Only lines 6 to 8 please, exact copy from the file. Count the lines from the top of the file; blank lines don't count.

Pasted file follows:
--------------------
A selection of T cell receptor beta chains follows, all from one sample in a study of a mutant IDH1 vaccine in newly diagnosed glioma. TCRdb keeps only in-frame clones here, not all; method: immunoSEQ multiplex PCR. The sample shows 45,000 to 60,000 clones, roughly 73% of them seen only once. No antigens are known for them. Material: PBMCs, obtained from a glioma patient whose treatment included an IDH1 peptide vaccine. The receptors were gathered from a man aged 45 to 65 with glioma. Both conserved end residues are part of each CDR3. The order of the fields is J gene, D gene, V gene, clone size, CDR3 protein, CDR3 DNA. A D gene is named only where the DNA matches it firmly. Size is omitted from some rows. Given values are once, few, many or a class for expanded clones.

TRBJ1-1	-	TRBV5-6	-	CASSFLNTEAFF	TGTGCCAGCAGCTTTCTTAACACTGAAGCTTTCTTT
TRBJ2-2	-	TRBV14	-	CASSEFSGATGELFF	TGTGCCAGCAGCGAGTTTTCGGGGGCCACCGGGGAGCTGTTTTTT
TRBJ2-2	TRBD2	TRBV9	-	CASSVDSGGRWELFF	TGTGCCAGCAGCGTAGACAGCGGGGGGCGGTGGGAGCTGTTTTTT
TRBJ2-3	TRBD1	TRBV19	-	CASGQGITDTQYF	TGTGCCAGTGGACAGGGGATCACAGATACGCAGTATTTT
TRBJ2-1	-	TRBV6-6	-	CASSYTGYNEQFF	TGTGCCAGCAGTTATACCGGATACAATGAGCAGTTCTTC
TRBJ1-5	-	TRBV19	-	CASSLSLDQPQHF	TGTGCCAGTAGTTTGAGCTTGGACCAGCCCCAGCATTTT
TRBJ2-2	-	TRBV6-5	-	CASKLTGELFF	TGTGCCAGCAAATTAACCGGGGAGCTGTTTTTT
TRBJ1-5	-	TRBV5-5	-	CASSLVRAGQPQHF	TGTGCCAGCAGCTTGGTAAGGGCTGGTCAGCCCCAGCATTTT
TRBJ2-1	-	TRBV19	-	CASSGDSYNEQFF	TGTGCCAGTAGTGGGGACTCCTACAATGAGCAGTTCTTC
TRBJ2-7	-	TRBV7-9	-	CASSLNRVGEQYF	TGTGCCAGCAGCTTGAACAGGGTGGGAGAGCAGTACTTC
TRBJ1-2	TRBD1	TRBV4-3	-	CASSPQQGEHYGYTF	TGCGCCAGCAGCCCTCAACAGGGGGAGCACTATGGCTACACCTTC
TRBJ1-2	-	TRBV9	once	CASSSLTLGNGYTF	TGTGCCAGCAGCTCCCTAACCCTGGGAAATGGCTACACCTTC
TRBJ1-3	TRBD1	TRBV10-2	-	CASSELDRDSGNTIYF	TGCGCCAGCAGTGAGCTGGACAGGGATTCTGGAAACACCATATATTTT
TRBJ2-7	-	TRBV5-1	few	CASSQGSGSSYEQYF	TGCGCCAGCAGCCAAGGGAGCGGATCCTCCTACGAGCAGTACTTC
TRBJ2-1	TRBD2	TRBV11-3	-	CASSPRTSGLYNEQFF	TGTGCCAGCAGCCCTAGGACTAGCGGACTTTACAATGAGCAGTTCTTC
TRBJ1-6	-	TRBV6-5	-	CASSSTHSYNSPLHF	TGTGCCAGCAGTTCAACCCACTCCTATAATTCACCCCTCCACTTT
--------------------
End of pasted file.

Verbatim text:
TRBJ2-1	-	TRBV6-6	-	CASSYTGYNEQFF	TGTGCCAGCAGTTATACCGGATACAATGAGCAGTTCTTC
TRBJ1-5	-	TRBV19	-	CASSLSLDQPQHF	TGTGCCAGTAGTTTGAGCTTGGACCAGCCCCAGCATTTT
TRBJ2-2	-	TRBV6-5	-	CASKLTGELFF	TGTGCCAGCAAATTAACCGGGGAGCTGTTTTTT